Community groups urged to remember local war dead
A campaign has been launched to encourage community groups to remember - and visit the graves of - the dead of World War One.
She has urged people to visit war graves - including those in more than 1,200 cemeteries across Scotland.
She said people should remember the casualties, and find out their stories.
The campaign was launched at the Western Necropolis on Glasgow which contains the graves of 355 service personnel killed during World War One - the earliest Pte L Maskell, who died on 26th October 1914.
They are maintained by the Commonwealth War Graves Commission, which looks after memorials in more than 150 countries and in every continent apart from Antarctica.
Kirsty Wark said her relative, James Wark, fought and survived the entire 141 days of the Battle of the Somme, to die of Spanish Flu "just days after the Armistice in 1918".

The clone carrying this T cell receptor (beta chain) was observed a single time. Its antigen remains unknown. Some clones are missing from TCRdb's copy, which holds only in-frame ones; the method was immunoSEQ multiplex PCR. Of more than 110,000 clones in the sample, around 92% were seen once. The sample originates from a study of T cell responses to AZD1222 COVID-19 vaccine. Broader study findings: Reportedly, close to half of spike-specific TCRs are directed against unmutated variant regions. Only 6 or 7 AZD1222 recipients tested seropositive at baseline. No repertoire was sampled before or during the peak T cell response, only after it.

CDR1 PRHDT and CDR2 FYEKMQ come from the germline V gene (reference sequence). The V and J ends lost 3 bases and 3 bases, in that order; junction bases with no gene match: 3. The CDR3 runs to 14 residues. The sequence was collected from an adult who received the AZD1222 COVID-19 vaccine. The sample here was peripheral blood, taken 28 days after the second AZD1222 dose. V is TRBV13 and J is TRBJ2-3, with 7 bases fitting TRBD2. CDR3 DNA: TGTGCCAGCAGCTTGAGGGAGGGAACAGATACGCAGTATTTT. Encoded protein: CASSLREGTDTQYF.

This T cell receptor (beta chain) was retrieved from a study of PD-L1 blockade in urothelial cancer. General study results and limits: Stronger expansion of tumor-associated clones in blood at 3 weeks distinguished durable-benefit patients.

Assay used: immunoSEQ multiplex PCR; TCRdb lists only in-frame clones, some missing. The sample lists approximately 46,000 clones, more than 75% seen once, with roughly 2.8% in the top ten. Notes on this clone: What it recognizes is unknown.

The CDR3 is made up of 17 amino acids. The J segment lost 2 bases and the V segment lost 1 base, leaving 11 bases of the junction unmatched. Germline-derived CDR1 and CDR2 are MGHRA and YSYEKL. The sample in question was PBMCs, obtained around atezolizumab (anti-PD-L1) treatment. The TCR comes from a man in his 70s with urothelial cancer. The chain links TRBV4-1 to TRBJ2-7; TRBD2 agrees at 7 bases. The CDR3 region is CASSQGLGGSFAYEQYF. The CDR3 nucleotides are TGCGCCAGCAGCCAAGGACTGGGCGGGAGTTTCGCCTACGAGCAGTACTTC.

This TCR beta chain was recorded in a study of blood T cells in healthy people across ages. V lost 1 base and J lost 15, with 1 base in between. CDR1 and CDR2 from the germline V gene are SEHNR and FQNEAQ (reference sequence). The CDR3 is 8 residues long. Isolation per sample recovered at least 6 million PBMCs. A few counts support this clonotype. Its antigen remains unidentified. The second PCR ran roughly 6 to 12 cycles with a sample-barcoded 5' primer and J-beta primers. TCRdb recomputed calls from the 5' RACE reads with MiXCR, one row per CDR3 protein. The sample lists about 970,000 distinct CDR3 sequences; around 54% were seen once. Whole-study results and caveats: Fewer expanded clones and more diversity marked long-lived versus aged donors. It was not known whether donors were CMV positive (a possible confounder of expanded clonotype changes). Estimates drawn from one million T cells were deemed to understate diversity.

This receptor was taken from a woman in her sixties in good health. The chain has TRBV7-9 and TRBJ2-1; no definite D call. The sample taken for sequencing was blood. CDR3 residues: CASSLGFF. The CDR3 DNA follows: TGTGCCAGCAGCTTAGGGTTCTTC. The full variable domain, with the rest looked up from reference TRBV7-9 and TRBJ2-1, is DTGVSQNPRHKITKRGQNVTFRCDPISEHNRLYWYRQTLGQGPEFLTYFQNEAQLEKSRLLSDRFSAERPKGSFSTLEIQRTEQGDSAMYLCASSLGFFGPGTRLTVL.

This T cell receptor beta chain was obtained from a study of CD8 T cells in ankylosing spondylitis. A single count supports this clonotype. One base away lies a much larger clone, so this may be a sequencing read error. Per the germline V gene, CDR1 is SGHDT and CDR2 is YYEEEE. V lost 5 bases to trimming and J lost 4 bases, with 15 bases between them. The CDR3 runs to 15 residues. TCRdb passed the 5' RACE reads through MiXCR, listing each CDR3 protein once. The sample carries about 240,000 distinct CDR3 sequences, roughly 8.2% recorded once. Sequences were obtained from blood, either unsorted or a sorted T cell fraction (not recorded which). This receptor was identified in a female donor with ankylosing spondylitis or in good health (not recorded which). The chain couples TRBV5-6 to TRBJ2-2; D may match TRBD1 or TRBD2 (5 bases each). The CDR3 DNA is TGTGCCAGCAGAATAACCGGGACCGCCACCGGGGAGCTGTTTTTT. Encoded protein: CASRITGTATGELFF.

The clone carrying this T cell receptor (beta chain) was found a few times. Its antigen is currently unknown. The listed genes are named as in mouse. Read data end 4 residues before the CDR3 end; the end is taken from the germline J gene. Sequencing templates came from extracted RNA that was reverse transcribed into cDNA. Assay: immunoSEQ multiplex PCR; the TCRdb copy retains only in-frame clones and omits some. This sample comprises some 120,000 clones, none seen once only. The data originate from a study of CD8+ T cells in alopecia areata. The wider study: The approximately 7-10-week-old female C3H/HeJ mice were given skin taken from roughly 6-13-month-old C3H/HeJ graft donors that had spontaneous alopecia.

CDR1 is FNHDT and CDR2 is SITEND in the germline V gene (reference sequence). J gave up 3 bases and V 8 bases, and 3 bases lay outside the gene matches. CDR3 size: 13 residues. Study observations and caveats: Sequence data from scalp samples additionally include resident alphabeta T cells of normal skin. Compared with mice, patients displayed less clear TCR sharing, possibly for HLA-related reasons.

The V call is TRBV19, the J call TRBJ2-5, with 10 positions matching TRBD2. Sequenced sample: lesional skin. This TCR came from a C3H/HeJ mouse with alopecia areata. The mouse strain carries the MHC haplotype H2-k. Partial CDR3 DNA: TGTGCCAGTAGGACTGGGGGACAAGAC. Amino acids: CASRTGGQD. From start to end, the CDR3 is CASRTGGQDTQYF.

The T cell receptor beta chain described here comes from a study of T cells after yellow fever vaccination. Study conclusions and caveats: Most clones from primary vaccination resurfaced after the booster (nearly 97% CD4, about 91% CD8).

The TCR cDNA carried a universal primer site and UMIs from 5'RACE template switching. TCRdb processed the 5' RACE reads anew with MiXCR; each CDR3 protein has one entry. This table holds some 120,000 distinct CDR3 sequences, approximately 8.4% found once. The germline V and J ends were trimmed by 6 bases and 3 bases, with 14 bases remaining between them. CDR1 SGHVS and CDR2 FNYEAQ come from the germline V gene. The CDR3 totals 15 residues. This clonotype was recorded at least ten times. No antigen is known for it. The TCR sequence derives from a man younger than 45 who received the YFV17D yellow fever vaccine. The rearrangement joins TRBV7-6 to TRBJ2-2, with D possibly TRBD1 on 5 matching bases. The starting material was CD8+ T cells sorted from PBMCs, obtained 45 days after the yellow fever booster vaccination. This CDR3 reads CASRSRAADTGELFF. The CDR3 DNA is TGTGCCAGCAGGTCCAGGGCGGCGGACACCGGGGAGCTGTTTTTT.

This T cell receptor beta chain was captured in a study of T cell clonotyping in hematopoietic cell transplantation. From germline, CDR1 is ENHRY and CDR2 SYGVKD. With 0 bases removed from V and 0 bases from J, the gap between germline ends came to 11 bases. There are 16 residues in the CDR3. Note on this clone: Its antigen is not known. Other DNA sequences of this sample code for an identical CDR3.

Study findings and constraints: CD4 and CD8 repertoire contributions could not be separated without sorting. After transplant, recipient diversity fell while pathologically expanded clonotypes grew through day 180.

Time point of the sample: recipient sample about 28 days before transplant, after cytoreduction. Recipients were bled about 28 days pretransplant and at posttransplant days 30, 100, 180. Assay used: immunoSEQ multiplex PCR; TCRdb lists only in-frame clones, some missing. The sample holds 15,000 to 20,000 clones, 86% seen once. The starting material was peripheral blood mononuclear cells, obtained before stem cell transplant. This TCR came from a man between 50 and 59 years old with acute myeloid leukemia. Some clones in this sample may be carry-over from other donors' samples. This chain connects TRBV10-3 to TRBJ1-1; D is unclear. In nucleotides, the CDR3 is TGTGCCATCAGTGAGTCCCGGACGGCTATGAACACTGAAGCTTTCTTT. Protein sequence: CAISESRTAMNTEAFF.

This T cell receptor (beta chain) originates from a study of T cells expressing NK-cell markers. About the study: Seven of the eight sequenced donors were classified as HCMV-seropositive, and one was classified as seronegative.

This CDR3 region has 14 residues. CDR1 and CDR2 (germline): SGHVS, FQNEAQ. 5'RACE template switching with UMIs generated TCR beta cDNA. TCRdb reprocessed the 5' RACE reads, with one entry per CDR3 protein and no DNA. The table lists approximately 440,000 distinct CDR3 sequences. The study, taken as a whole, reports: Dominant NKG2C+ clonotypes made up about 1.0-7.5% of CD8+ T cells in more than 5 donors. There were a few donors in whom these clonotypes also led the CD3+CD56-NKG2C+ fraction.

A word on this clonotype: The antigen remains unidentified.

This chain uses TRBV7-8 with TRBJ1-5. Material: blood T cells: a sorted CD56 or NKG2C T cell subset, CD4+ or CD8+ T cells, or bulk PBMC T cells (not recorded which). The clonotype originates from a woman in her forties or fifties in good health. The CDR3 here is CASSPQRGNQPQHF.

"He had the most poignant letter in his kit bag, which the family now have, saying how much he looked forward to coming home," she said.
"Sadly, as we know, he never made it, but thanks to the Commonwealth War Graves Commission, he is buried and remembered at the Ascq Communal Cemetery in France."
Jennie Sweeney, from the commission, told BBC Radio Scotland's Newsdrive programme that the initiative was "about raising awareness."
She said most people know about the cemeteries in Belgium and France, but she called graves in Scotland and the rest of the UK "the forgotten front."
She added: "We're looking to mark the Battle of the Somme by encouraging community groups to go, find, research, visit, explore and commemorate their local war graves."
The commission has launched a resource pack to help people organise events, and find graves near them or the details of casualties from their local area.
Jennie Sweeney said: "Some people, for example, have wanted to find people from their street. And people are coming to us with their research, and telling us that they've found a Somme casualty in their village, town or city."
The commission claims most people on the UK mainland are no more than three miles from at least one of its graves.